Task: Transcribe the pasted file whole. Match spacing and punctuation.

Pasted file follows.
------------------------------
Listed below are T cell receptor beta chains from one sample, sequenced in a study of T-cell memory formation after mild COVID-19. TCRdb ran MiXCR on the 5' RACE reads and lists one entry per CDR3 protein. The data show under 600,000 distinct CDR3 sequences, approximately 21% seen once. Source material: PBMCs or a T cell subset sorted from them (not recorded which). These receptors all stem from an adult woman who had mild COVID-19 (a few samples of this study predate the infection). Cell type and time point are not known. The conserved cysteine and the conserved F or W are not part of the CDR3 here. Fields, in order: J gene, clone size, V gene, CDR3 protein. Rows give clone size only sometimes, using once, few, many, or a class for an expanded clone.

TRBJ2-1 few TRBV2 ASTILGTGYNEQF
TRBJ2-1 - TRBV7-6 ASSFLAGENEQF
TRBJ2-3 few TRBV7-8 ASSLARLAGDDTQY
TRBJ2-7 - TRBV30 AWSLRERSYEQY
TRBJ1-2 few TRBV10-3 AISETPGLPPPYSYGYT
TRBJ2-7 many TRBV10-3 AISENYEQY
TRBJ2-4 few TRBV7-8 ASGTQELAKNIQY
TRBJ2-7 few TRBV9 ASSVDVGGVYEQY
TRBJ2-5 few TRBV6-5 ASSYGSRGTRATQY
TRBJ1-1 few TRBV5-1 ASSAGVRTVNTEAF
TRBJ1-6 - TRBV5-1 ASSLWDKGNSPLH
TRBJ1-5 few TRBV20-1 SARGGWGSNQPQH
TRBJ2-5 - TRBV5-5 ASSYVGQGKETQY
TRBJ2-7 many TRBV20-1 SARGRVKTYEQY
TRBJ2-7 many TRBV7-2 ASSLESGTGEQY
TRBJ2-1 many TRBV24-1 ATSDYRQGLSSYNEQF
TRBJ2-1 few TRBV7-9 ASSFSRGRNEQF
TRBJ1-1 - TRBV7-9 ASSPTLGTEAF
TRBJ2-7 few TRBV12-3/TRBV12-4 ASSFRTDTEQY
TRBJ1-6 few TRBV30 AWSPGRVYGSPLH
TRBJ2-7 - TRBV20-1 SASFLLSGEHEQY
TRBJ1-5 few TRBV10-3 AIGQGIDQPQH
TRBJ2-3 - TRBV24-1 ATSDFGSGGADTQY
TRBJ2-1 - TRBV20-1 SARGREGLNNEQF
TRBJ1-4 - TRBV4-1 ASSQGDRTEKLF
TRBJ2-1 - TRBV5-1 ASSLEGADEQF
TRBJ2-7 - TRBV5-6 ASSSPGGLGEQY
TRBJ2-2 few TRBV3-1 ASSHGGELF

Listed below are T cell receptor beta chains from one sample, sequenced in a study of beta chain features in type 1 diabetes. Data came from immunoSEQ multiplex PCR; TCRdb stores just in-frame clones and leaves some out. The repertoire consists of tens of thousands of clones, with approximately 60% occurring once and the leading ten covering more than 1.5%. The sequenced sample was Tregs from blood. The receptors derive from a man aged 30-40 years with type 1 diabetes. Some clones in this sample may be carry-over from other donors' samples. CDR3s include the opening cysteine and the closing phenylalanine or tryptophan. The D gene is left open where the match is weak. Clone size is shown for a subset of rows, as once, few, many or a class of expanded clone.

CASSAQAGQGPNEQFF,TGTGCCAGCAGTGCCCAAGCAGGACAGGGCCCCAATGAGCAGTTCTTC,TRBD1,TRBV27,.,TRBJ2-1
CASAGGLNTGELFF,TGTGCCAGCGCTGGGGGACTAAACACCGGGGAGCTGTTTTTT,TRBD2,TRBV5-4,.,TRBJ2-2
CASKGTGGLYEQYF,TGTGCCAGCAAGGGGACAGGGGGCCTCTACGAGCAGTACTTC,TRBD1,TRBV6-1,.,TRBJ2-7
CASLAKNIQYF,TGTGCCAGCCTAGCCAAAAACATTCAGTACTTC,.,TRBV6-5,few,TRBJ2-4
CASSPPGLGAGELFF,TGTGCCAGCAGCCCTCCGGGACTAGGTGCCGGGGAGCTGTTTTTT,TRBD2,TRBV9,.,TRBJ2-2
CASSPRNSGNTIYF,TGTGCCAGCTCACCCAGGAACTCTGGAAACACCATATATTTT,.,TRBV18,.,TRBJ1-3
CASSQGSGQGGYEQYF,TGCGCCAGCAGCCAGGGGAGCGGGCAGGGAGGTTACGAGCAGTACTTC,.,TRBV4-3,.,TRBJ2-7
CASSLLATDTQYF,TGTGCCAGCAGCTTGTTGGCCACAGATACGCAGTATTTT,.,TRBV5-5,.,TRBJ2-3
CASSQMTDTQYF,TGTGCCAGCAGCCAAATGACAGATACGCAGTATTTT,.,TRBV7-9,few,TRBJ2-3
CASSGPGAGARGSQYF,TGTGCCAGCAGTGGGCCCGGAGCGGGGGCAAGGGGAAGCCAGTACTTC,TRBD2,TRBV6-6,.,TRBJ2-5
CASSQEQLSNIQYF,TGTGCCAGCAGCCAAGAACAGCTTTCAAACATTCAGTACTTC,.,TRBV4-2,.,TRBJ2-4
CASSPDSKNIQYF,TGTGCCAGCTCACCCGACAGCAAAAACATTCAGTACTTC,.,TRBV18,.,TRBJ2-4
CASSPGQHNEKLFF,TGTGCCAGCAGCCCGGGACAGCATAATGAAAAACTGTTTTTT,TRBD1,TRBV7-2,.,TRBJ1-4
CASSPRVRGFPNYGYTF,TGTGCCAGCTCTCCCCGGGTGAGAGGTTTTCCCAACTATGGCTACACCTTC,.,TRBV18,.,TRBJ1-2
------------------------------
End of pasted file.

Listed below are T cell receptor beta chains from one sample, sequenced in a study of T-cell memory formation after mild COVID-19. TCRdb ran MiXCR on the 5' RACE reads and lists one entry per CDR3 protein. The data show under 600,000 distinct CDR3 sequences, approximately 21% seen once. Source material: PBMCs or a T cell subset sorted from them (not recorded which). These receptors all stem from an adult woman who had mild COVID-19 (a few samples of this study predate the infection). Cell type and time point are not known. The conserved cysteine and the conserved F or W are not part of the CDR3 here. Fields, in order: J gene, clone size, V gene, CDR3 protein. Rows give clone size only sometimes, using once, few, many, or a class for an expanded clone.

TRBJ2-1 few TRBV2 ASTILGTGYNEQF
TRBJ2-1 - TRBV7-6 ASSFLAGENEQF
TRBJ2-3 few TRBV7-8 ASSLARLAGDDTQY
TRBJ2-7 - TRBV30 AWSLRERSYEQY
TRBJ1-2 few TRBV10-3 AISETPGLPPPYSYGYT
TRBJ2-7 many TRBV10-3 AISENYEQY
TRBJ2-4 few TRBV7-8 ASGTQELAKNIQY
TRBJ2-7 few TRBV9 ASSVDVGGVYEQY
TRBJ2-5 few TRBV6-5 ASSYGSRGTRATQY
TRBJ1-1 few TRBV5-1 ASSAGVRTVNTEAF
TRBJ1-6 - TRBV5-1 ASSLWDKGNSPLH
TRBJ1-5 few TRBV20-1 SARGGWGSNQPQH
TRBJ2-5 - TRBV5-5 ASSYVGQGKETQY
TRBJ2-7 many TRBV20-1 SARGRVKTYEQY
TRBJ2-7 many TRBV7-2 ASSLESGTGEQY
TRBJ2-1 many TRBV24-1 ATSDYRQGLSSYNEQF
TRBJ2-1 few TRBV7-9 ASSFSRGRNEQF
TRBJ1-1 - TRBV7-9 ASSPTLGTEAF
TRBJ2-7 few TRBV12-3/TRBV12-4 ASSFRTDTEQY
TRBJ1-6 few TRBV30 AWSPGRVYGSPLH
TRBJ2-7 - TRBV20-1 SASFLLSGEHEQY
TRBJ1-5 few TRBV10-3 AIGQGIDQPQH
TRBJ2-3 - TRBV24-1 ATSDFGSGGADTQY
TRBJ2-1 - TRBV20-1 SARGREGLNNEQF
TRBJ1-4 - TRBV4-1 ASSQGDRTEKLF
TRBJ2-1 - TRBV5-1 ASSLEGADEQF
TRBJ2-7 - TRBV5-6 ASSSPGGLGEQY
TRBJ2-2 few TRBV3-1 ASSHGGELF

Listed below are T cell receptor beta chains from one sample, sequenced in a study of beta chain features in type 1 diabetes. Data came from immunoSEQ multiplex PCR; TCRdb stores just in-frame clones and leaves some out. The repertoire consists of tens of thousands of clones, with approximately 60% occurring once and the leading ten covering more than 1.5%. The sequenced sample was Tregs from blood. The receptors derive from a man aged 30-40 years with type 1 diabetes. Some clones in this sample may be carry-over from other donors' samples. CDR3s include the opening cysteine and the closing phenylalanine or tryptophan. The D gene is left open where the match is weak. Clone size is shown for a subset of rows, as once, few, many or a class of expanded clone.

CASSAQAGQGPNEQFF,TGTGCCAGCAGTGCCCAAGCAGGACAGGGCCCCAATGAGCAGTTCTTC,TRBD1,TRBV27,.,TRBJ2-1
CASAGGLNTGELFF,TGTGCCAGCGCTGGGGGACTAAACACCGGGGAGCTGTTTTTT,TRBD2,TRBV5-4,.,TRBJ2-2
CASKGTGGLYEQYF,TGTGCCAGCAAGGGGACAGGGGGCCTCTACGAGCAGTACTTC,TRBD1,TRBV6-1,.,TRBJ2-7
CASLAKNIQYF,TGTGCCAGCCTAGCCAAAAACATTCAGTACTTC,.,TRBV6-5,few,TRBJ2-4
CASSPPGLGAGELFF,TGTGCCAGCAGCCCTCCGGGACTAGGTGCCGGGGAGCTGTTTTTT,TRBD2,TRBV9,.,TRBJ2-2
CASSPRNSGNTIYF,TGTGCCAGCTCACCCAGGAACTCTGGAAACACCATATATTTT,.,TRBV18,.,TRBJ1-3
CASSQGSGQGGYEQYF,TGCGCCAGCAGCCAGGGGAGCGGGCAGGGAGGTTACGAGCAGTACTTC,.,TRBV4-3,.,TRBJ2-7
CASSLLATDTQYF,TGTGCCAGCAGCTTGTTGGCCACAGATACGCAGTATTTT,.,TRBV5-5,.,TRBJ2-3
CASSQMTDTQYF,TGTGCCAGCAGCCAAATGACAGATACGCAGTATTTT,.,TRBV7-9,few,TRBJ2-3
CASSGPGAGARGSQYF,TGTGCCAGCAGTGGGCCCGGAGCGGGGGCAAGGGGAAGCCAGTACTTC,TRBD2,TRBV6-6,.,TRBJ2-5
CASSQEQLSNIQYF,TGTGCCAGCAGCCAAGAACAGCTTTCAAACATTCAGTACTTC,.,TRBV4-2,.,TRBJ2-4
CASSPDSKNIQYF,TGTGCCAGCTCACCCGACAGCAAAAACATTCAGTACTTC,.,TRBV18,.,TRBJ2-4
CASSPGQHNEKLFF,TGTGCCAGCAGCCCGGGACAGCATAATGAAAAACTGTTTTTT,TRBD1,TRBV7-2,.,TRBJ1-4
CASSPRVRGFPNYGYTF,TGTGCCAGCTCTCCCCGGGTGAGAGGTTTTCCCAACTATGGCTACACCTTC,.,TRBV18,.,TRBJ1-2